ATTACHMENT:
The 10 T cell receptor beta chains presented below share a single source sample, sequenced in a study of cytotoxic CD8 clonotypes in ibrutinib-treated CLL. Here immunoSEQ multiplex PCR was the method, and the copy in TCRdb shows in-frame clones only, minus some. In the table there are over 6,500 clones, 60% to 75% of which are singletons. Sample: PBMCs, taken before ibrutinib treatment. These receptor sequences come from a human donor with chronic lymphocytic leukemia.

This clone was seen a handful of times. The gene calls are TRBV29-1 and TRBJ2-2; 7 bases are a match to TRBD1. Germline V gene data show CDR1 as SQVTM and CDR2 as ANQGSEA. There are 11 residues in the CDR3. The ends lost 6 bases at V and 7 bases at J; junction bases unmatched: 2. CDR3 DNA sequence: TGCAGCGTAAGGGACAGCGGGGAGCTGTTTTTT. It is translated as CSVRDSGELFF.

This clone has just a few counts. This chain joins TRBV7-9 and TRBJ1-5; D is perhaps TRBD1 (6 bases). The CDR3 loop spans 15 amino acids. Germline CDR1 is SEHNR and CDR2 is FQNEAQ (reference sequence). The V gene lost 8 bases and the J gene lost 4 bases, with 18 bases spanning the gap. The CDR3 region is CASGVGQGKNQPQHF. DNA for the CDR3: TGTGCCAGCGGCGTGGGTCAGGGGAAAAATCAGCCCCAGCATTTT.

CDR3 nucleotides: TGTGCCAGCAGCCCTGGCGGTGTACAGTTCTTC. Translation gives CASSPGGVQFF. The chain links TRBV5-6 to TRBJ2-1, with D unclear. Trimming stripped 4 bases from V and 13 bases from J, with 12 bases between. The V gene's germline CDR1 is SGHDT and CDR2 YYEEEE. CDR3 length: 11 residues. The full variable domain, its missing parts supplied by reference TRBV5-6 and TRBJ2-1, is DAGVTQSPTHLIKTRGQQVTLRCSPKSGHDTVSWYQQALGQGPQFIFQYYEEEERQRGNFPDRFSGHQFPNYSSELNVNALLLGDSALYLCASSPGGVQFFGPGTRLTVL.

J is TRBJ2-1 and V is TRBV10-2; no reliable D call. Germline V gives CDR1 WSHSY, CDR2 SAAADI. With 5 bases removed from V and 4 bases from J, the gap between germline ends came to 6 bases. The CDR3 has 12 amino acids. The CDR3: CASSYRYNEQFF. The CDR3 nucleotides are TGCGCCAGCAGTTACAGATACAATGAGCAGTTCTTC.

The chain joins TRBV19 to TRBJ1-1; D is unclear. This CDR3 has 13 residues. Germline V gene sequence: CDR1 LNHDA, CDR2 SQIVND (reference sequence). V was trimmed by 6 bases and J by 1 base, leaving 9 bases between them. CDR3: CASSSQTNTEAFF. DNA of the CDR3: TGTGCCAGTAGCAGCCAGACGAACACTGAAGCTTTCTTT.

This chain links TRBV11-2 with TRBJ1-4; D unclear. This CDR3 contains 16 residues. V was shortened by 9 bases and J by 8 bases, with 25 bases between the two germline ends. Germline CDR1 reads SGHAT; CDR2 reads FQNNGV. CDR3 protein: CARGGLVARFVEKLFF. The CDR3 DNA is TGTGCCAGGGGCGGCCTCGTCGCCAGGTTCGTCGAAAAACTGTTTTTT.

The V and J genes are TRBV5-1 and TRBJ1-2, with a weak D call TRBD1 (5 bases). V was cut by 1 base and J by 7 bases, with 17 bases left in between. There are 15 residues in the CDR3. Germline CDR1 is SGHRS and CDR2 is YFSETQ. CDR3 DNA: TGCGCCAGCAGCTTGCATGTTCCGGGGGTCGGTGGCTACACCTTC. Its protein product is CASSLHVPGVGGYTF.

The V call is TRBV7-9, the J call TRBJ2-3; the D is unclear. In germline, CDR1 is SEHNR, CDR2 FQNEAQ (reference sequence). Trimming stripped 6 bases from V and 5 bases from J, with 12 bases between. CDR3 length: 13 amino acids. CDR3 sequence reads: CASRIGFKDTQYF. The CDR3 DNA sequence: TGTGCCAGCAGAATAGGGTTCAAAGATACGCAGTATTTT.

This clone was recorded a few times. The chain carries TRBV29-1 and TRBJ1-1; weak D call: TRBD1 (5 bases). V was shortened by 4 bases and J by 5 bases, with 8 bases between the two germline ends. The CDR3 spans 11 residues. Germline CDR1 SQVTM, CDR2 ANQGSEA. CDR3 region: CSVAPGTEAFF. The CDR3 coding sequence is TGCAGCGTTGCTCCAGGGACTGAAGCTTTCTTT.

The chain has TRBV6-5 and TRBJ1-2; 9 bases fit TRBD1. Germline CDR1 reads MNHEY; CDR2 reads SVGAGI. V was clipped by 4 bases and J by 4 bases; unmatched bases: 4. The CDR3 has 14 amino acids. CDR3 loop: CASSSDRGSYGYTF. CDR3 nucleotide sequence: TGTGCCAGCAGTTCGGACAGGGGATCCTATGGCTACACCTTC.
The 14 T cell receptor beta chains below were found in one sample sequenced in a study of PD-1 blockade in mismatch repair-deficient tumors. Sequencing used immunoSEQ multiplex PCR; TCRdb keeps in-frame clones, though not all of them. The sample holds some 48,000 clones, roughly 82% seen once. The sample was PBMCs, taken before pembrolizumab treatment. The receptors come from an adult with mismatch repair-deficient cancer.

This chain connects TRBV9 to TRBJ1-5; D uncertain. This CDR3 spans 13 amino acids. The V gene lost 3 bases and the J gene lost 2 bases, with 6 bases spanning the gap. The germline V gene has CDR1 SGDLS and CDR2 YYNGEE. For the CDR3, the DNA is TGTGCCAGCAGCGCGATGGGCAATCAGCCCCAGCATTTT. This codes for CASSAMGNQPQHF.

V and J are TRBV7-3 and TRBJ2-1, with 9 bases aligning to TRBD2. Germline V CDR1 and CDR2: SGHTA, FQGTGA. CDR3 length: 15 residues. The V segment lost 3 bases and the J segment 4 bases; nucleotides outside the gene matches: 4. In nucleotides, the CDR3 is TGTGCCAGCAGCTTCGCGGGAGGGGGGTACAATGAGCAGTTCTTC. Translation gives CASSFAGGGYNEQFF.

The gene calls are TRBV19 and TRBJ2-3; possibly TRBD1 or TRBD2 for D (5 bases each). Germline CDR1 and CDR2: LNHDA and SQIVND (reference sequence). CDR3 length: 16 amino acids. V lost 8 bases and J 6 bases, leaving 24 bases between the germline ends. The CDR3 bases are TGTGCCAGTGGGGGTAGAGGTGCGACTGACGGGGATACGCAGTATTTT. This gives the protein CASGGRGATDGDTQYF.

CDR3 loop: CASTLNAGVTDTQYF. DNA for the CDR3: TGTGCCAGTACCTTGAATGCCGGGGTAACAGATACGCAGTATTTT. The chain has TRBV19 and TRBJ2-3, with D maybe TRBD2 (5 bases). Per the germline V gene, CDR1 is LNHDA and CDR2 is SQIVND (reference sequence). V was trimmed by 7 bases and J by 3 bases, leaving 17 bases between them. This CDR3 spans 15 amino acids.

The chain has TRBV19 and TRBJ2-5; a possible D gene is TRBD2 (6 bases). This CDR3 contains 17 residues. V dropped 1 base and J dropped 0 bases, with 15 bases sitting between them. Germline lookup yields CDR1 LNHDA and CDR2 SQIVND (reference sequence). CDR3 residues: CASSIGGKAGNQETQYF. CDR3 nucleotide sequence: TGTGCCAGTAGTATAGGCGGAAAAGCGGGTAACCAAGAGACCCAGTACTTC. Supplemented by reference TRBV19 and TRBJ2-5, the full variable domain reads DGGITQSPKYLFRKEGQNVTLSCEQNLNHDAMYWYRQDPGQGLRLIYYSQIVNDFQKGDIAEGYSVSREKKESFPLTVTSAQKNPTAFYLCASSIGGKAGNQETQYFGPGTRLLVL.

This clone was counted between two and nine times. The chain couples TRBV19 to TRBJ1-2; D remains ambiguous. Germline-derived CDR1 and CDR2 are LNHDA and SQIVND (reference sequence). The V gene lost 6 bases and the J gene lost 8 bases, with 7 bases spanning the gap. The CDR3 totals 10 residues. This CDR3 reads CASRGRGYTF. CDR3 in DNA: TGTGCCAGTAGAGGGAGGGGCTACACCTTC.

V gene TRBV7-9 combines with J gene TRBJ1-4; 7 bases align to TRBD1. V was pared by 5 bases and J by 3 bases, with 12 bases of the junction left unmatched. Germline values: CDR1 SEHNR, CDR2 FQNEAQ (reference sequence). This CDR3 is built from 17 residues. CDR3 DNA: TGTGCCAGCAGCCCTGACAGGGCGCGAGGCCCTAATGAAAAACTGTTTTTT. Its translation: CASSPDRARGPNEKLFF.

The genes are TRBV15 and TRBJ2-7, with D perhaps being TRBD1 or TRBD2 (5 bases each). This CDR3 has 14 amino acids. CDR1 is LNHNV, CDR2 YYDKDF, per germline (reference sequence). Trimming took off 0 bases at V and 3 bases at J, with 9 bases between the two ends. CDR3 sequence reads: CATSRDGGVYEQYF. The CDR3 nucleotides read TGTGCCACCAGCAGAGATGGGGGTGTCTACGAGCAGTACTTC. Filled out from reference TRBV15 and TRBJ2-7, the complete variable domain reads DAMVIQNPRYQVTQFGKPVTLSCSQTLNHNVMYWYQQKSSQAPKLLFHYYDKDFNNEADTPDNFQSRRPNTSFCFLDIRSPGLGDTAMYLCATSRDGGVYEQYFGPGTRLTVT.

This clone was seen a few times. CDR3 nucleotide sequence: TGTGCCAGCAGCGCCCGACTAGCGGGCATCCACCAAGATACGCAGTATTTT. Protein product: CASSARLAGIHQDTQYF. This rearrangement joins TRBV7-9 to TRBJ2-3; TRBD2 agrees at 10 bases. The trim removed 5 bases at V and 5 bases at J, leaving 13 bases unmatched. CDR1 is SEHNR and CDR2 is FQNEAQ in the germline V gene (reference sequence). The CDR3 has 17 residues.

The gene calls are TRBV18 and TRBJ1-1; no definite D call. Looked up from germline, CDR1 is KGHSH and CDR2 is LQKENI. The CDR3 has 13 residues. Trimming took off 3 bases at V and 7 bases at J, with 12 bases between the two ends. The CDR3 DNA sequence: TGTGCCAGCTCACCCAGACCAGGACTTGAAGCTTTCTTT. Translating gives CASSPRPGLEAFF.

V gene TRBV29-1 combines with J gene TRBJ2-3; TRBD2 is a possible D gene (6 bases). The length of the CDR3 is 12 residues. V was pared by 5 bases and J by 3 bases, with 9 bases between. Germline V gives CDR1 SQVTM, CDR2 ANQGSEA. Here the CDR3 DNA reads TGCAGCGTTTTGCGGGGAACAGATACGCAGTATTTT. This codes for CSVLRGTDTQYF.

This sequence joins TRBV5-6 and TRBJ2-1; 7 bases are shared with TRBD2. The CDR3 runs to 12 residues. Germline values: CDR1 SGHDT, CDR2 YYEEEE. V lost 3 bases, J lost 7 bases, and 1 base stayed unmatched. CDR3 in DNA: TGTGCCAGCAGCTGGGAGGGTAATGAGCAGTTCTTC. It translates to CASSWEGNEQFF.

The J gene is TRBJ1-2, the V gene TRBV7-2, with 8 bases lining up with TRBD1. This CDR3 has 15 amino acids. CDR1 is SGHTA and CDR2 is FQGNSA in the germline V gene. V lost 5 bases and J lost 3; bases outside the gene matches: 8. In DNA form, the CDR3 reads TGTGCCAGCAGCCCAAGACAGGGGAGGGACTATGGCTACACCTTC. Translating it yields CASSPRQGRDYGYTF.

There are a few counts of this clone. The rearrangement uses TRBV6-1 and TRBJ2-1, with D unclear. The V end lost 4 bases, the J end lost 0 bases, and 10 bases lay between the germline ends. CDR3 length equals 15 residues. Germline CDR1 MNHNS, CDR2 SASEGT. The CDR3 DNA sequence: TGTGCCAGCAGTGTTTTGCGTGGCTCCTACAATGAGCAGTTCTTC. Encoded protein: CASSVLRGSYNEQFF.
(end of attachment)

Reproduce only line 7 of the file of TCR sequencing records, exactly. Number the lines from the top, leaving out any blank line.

This chain links TRBV11-2 with TRBJ1-4; D unclear. This CDR3 contains 16 residues. V was shortened by 9 bases and J by 8 bases, with 25 bases between the two germline ends. Germline CDR1 reads SGHAT; CDR2 reads FQNNGV. CDR3 protein: CARGGLVARFVEKLFF. The CDR3 DNA is TGTGCCAGGGGCGGCCTCGTCGCCAGGTTCGTCGAAAAACTGTTTTTT.